home, hardened police detective Aidan Breslin has grown increasingly
distant from his two young sons Alex and Sean since the death
of his wife. At work, he finds himself thrust into an investigation
of perverse serial killings rooted in the Biblical prophecy
of the Four Horsemen of the Apocalypse. As
Breslin grapples with each new revelation in the case, he
slowly discovers a shocking connection between himself and
the four suspects.
Asians, we are always excited to see Asians headlining foreign
productions. But if the result of starring in a Hollywood
movie is a less than desired one, other than making a joke
out of the wrong decision, we also wonder what it takes for
an Asian to shine in foreign lands. One figure who comes to
mind has to a certain Zhang Ziyi (or Ziyi Zhang, if you want
to call her the Hollywood way). Rush Hour 2, Memoirs of a
Geisha and now this – is the starlet getting any better
with her foray into Hollywood? Or do you remember her better
for her exotic frolicks on the beach with her foreign boyfriend?
You can’t blame us for putting our attention on Zhang,
especially the story of this Jonas Akerlund directed movie
isn’t anything refreshing as compared to the much more
superior Se7en directed by David Fincher. The story’s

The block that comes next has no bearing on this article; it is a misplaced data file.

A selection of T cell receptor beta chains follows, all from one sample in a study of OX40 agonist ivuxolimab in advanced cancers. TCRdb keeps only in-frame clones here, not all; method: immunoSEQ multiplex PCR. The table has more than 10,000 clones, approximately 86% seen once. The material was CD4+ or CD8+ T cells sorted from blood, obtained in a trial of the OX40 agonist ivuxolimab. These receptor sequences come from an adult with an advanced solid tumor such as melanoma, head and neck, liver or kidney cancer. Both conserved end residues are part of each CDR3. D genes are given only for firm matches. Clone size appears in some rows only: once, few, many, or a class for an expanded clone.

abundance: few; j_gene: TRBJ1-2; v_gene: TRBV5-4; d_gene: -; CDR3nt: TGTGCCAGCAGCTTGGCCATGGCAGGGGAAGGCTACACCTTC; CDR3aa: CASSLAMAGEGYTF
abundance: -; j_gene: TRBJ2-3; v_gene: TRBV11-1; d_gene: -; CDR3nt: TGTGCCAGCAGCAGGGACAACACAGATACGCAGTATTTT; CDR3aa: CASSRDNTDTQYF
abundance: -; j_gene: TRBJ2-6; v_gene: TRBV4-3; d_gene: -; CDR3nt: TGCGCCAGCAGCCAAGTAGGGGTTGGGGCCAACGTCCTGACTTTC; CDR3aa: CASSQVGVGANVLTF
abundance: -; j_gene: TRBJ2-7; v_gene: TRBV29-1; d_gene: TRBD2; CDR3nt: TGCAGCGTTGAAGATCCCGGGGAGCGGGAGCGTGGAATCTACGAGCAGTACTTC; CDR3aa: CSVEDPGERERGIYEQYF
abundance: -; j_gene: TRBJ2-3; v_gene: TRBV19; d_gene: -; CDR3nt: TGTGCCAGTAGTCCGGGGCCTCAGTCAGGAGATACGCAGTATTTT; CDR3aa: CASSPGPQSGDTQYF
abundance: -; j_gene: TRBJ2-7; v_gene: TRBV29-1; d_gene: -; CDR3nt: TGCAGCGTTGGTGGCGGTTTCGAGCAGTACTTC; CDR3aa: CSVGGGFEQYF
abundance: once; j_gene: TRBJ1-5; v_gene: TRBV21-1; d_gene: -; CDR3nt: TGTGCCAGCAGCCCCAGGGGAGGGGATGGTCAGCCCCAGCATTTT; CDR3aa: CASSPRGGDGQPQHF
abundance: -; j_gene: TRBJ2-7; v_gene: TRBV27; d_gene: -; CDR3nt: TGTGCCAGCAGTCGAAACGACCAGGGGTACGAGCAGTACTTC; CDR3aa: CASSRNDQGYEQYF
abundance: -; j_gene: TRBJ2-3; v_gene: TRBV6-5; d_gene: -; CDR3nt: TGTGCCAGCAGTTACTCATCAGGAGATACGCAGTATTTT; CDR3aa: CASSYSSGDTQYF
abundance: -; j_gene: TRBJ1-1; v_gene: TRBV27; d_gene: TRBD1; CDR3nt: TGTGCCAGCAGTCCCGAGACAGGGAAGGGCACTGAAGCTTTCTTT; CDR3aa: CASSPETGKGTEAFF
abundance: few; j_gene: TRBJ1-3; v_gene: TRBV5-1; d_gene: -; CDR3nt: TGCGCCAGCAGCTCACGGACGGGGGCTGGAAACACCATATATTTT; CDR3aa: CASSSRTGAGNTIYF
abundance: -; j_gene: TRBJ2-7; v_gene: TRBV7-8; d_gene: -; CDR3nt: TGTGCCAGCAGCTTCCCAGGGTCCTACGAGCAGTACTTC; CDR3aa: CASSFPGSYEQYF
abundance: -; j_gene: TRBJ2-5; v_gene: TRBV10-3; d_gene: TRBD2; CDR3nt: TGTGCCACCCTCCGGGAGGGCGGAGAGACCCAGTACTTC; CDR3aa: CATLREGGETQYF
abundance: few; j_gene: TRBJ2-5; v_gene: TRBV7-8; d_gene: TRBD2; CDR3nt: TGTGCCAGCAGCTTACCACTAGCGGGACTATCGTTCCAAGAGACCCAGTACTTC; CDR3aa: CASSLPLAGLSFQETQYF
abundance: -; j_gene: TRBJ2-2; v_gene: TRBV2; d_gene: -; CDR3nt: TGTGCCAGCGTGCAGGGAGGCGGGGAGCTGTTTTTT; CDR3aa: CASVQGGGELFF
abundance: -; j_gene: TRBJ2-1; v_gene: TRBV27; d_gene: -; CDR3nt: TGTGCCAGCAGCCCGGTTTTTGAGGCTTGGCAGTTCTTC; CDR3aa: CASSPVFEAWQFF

protagonist is Aidan Breslin, a bitter detective who is haunted
by the death of his wife, and has since distanced himself
emotionally from his sons. A series of gruesome murders come
under his charge and he discovers a link between himself and
the dark secrets behind the grisly deaths.
Credit does go the writer to base this screenplay on the Biblical
prophecies concerning the Four Horsemen of the Apocalypse:
War, Famine, Pestilence, and Death. It sure educated us a
little more about the grim picture religion has painted for
mankind. Other than that, this 93 minute movie seems to be
an excuse for the director (who is a prolific music video
director) to show us some really graphic violence and disturbing
scenes (cue the M18 rating from our friends at the censorship
board). In fact, this takes away attention from the story,
and leaves us wanting to see more blood and gore. Oh, the
sadistic nature of human beings.
Dennis Quaid headlines this movie as the tormented detective.
He does a decent job of portraying the painful figure and
carries the movie rather well. But when it comes to Zhang,
we cannot help but chuckle every time she appears on screen.
We know how good her grasp of the English language is, and
don’t blame us if we snigger every time she has to spout
a line in English. We also found her trying very hard to emote
as an orphan who is out to get some lean and mean revenge.
There is seriously some work to be done here. This mars the
movie quite a bit, and it ends up being another predictable
and unremarkable Hollywood movie which will be conveniently
forgotten a few years down the road.
The visual transfer is fine, and the DVD boasts
of a decent soundtrack which features Zhang’s badly
spoken English lines in 5.1 Dolby Digital Surround Sound.
Review by John Li
Posted on 12 October 2009